Knox was born in the Pittsburgh suburb of Brownsville, Pennsylvania, and graduated from Mount Union College in 1872. He was admitted to the bar in 1875 and practiced in Pittsburgh, Pennsylvania. From 1876-1877 he was Assistant United States Attorney for the Western District of Pennsylvania and became President of the Pennsylvania Bar Association in 1897.
Knox was a leading Pittsburgh attorney in partnership with James Hay Reed, their firm being Knox and Reed (now Reed Smith LLP). Knox was also a member of the South Fork Fishing and Hunting Club, whose earthen dam failed in May 1889, causing the Johnstown Flood. The Club had been formed by Henry Clay Frick, at the suggestion of Benjamin Ruff. Situated in the mountains above Johnstown, Pennsylvania, the South Fork Fishing and Hunting Club's charter members were: Benjamin Ruff; T. H. Sweat; Charles J. Clarke; Thomas Clark; Walter F. Fundenberg; Howard Hartley; Henry C. Yeager; J. B. White; Henry Clay Frick; E. A. Myers; C. C. Hussey; D. R. Ewer; C. A. Carpenter; W. L. Dunn; W. L. McClintock; A. V. Holmes.
The Club grew to include sixty-odd members, all of them leading business tycoons of Western Pennsylvania and included among their number Andrew Mellon, Philander Knox and James Hay Reed, as well as Frick's business partner Andrew Carnegie. The Club members created what was at that time the world's largest earthen dam behind which formed a private lake called Lake Conemaugh. Less than 20 miles downstream from the dam sat the city of Johnstown, and not incidentally, Carnegie Steel's chief competitor, the Cambria Iron and Steel Company, which at that time boasted the world's largest annual steel production.
Poor maintenance, unusually high snowmelt and heavy spring rains combined to cause the dam to give way on May 31, 1889 resulting in the Johnstown Flood. When word of the dam's failure was telegraphed to Pittsburgh, Frick and other members of the South Fork Fishing and Hunting Club gathered to form the Pittsburgh Relief Committee for tangible assistance to the flood victims as well as determining to never speak publicly about the club or the flood. This strategy was a success, and Knox and Reed were able to fend off all lawsuits that would have placed blame upon the Club’s members. Although Cambria Iron and Steel's facilities were heavily damaged by the flood, they returned to full production within a year and a half. However, by that time, Carnegie's steel production had outstripped Cambria's.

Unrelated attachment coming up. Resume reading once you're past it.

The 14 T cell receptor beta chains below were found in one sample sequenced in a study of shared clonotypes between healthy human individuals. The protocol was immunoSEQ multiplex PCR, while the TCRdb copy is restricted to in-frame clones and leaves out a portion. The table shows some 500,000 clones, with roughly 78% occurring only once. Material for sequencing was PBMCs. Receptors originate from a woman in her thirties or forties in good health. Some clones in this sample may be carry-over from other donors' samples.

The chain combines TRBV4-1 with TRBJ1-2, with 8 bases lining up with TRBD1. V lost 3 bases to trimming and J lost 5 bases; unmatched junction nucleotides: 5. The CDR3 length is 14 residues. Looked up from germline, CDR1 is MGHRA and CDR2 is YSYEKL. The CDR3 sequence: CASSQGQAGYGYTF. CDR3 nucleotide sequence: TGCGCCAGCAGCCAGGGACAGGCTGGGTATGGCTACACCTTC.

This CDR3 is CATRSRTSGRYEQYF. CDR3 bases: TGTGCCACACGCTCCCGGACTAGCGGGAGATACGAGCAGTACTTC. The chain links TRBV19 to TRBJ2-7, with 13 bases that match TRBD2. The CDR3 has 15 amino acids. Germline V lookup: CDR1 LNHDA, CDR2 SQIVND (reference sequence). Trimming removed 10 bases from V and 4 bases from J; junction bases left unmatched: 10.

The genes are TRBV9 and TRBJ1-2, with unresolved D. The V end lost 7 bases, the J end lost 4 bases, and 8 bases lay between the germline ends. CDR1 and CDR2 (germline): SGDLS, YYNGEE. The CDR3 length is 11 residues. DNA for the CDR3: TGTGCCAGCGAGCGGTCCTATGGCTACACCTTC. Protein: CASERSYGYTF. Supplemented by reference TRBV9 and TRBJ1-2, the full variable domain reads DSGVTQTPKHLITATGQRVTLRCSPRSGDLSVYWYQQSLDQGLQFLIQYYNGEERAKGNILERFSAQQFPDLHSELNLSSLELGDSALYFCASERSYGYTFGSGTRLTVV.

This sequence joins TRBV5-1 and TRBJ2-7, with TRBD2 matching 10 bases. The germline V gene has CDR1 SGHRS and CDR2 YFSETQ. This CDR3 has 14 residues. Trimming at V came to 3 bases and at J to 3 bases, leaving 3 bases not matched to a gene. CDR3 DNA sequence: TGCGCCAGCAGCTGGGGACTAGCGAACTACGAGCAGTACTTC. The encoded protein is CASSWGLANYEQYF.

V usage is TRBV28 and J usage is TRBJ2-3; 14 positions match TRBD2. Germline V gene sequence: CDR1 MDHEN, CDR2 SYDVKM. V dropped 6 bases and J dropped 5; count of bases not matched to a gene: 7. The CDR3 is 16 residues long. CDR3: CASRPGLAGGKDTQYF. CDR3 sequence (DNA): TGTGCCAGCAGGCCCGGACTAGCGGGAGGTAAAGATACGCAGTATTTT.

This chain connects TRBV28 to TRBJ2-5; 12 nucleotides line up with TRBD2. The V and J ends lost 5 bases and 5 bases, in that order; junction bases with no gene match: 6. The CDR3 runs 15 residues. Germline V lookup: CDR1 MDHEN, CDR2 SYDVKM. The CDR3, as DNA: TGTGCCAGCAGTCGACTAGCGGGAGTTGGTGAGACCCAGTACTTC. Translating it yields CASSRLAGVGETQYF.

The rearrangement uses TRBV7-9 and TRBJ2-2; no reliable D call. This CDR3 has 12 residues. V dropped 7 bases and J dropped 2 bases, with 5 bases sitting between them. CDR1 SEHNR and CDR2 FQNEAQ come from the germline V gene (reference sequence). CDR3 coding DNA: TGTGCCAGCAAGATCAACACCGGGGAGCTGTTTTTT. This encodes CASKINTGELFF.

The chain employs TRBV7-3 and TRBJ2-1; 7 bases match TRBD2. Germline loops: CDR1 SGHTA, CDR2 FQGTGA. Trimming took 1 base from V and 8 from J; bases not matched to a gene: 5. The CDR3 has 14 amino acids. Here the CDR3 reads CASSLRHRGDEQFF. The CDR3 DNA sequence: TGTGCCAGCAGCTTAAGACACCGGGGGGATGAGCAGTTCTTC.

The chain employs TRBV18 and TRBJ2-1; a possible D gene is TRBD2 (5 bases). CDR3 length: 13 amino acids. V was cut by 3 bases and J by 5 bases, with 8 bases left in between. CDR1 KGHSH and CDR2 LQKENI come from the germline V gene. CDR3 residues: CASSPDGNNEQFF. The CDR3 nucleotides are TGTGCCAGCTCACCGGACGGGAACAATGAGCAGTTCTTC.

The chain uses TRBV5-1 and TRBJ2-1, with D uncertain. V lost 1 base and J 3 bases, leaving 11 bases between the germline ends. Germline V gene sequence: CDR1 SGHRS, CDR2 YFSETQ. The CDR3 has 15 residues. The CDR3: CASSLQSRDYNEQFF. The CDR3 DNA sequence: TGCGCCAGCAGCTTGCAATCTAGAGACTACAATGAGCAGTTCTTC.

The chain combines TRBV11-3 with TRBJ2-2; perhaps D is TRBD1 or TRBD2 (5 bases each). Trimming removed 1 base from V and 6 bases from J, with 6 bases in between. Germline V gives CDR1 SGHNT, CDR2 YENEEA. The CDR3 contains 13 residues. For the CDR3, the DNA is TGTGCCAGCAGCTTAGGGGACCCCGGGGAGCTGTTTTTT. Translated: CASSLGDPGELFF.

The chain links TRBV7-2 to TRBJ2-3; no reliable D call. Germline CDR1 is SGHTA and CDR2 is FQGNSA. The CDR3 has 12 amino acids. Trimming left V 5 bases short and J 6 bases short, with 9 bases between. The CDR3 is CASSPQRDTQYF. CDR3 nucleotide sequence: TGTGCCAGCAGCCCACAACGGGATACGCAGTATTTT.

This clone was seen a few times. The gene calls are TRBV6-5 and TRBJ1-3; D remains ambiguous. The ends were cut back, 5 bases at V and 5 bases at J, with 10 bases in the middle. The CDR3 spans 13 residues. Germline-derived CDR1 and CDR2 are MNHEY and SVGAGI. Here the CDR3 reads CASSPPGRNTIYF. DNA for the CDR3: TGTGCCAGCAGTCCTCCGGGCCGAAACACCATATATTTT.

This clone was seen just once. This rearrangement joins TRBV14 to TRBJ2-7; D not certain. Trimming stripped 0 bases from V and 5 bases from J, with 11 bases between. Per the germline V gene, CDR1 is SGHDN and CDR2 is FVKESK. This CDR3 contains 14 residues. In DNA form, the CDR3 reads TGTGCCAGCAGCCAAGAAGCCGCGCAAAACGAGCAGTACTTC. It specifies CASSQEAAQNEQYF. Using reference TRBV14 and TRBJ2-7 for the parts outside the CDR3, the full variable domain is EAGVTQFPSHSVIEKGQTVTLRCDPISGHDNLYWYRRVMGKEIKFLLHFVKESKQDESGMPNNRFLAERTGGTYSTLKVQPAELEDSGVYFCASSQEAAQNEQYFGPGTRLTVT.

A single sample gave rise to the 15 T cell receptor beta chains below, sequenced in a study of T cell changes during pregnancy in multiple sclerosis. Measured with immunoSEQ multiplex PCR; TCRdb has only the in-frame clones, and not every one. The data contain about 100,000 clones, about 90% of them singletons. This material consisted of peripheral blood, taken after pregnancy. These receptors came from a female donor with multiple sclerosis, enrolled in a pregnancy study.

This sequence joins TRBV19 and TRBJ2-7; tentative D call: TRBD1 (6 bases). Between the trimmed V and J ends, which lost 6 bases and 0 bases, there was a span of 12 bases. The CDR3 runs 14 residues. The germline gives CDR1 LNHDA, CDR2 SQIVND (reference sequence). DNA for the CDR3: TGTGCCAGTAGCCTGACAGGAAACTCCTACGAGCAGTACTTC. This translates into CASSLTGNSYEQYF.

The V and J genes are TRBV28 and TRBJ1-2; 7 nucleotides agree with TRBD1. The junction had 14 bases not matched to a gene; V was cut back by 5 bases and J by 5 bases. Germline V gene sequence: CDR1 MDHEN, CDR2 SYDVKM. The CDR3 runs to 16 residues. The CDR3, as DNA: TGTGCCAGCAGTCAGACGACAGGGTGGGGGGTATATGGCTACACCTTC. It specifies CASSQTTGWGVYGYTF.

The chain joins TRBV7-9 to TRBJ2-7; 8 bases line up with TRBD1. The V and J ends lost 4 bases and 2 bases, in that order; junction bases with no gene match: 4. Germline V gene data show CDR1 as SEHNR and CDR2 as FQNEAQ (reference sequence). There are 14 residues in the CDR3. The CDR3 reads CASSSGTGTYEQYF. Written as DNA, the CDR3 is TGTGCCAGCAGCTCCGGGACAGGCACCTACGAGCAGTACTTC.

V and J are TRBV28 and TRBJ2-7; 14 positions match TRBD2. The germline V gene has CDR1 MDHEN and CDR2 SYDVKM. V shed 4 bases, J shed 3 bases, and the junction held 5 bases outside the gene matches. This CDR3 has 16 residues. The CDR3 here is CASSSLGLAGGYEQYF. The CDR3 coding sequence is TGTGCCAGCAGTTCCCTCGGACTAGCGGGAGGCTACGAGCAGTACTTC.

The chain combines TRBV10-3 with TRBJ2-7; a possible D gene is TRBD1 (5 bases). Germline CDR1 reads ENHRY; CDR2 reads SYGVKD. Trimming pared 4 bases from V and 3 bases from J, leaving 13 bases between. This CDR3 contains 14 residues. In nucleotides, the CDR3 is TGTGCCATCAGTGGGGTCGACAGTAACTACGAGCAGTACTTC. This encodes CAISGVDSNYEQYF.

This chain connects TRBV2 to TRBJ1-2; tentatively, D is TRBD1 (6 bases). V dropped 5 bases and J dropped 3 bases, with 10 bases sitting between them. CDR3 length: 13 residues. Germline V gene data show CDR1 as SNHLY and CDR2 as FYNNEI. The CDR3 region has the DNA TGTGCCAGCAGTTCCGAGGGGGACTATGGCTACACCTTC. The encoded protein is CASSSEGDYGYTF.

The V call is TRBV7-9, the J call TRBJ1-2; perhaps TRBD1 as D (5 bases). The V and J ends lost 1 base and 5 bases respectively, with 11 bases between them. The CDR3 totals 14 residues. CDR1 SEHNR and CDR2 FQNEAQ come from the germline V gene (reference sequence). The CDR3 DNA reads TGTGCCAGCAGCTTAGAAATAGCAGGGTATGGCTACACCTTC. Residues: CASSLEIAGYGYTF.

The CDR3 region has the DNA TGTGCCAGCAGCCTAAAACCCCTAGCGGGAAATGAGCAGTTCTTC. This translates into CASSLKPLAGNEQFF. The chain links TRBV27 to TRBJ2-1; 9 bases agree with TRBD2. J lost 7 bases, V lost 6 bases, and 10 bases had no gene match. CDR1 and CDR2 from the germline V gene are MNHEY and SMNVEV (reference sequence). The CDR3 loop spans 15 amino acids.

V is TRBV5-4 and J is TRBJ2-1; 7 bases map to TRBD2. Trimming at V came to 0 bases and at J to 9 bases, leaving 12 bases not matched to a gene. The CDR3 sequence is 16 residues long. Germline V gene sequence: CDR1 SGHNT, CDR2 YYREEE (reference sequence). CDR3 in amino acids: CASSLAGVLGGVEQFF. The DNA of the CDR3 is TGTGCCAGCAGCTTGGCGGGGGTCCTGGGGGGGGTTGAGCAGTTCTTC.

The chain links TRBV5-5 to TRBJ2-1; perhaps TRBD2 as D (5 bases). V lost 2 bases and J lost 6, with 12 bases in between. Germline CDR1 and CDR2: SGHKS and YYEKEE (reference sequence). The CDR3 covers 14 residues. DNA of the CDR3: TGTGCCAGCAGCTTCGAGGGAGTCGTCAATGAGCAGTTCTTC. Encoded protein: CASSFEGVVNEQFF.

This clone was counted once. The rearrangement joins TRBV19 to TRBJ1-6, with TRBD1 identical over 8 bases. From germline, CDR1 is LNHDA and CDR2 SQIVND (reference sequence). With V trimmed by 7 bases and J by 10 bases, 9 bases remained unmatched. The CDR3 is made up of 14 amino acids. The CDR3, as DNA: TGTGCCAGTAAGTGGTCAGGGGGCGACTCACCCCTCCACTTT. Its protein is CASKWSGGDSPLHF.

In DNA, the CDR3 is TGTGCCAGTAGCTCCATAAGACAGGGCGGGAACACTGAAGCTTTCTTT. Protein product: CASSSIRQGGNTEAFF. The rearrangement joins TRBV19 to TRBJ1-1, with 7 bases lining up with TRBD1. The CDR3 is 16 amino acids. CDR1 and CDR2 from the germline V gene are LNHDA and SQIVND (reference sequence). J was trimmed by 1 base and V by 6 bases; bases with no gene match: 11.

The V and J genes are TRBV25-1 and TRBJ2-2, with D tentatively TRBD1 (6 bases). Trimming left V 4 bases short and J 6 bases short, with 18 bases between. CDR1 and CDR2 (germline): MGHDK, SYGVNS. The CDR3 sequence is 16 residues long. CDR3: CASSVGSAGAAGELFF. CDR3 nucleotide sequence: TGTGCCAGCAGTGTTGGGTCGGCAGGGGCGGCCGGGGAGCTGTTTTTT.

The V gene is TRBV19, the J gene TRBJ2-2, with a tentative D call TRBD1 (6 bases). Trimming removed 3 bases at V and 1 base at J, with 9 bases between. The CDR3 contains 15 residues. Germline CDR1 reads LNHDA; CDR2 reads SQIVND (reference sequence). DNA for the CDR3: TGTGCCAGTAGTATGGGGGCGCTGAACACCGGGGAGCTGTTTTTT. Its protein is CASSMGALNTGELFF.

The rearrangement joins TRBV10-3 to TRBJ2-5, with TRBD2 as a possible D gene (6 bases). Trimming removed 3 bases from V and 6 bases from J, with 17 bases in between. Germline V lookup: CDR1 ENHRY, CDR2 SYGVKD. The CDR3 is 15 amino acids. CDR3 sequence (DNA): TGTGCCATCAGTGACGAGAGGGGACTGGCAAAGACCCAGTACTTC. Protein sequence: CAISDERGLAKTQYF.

Knox was a member of the Duquesne Club. Along with fellow South Fork Fishing and Hunting Club member Jesse H. Lippencott, Knox served as a director of the Fifth National Bank of Pittsburgh. Henry Clay Frick, Andrew Mellon and Philander Knox were directors of the Pittsburgh National Bank of Commerce.
Knox was a lifelong friend of President William McKinley. His nickname was “Sleepy Phil” which is said to have been a) because he dozed off during board meetings or b) because Knox was cross-eyed making it difficult for his two eyes to track together.
Knox married Lillie Smith, the daughter of Andrew Smith of the firm Smith, Sutton and Co.
As counsel for the Carnegie Steel Company, he took a prominent part in organizing the United States Steel Corporation in 1901. He served as Attorney General in the cabinets of Presidents McKinley and Theodore Roosevelt from 1901 to 1904. While serving Roosevelt, Knox worked hard with the concept of Dollar Diplomacy. In June 1904, he was appointed by Governor Samuel W. Pennypacker of Pennsylvania to fill the unexpired term of Matthew S. Quay in the United States Senate; in 1905 he was re-elected to the Senate for the full term (to 1909). After an unsuccessful bid for the Republican Presidential nomination in 1908, he served as Secretary of State in President Taft's cabinet from March 6, 1909 until March 5, 1913.
As Secretary of State, Knox reorganized the Department on a divisional basis, extended the merit system to the Diplomatic Service up to the grade of chief of mission, pursued a policy of encouraging and protecting American investments abroad, and accomplished the settlement of the Bering Sea controversy and the North Atlantic fisheries controversy.
Following his term of office, he resumed the practice of law in Pittsburgh. He was again elected to the Senate from Pennsylvania and served from 1917 to 1921. In April 1921 he introduced a Senate resolution to bring a formal end to American involvement in World War I. It was combined with a similar House resolution to create the Knox-Porter Resolution, signed by President Warren G. Harding on July 21. Knox died in Washington, DC later that year.
He is well-known for famous quote to Roosevelt: "Mister President, do not let so great an achievement suffer from any taint of legality," made in regards to the construction of the Panama Canal. A slightly rephrased version of this quote was spoken by Brian Keith as Roosevelt in the film The Wind and the Lion.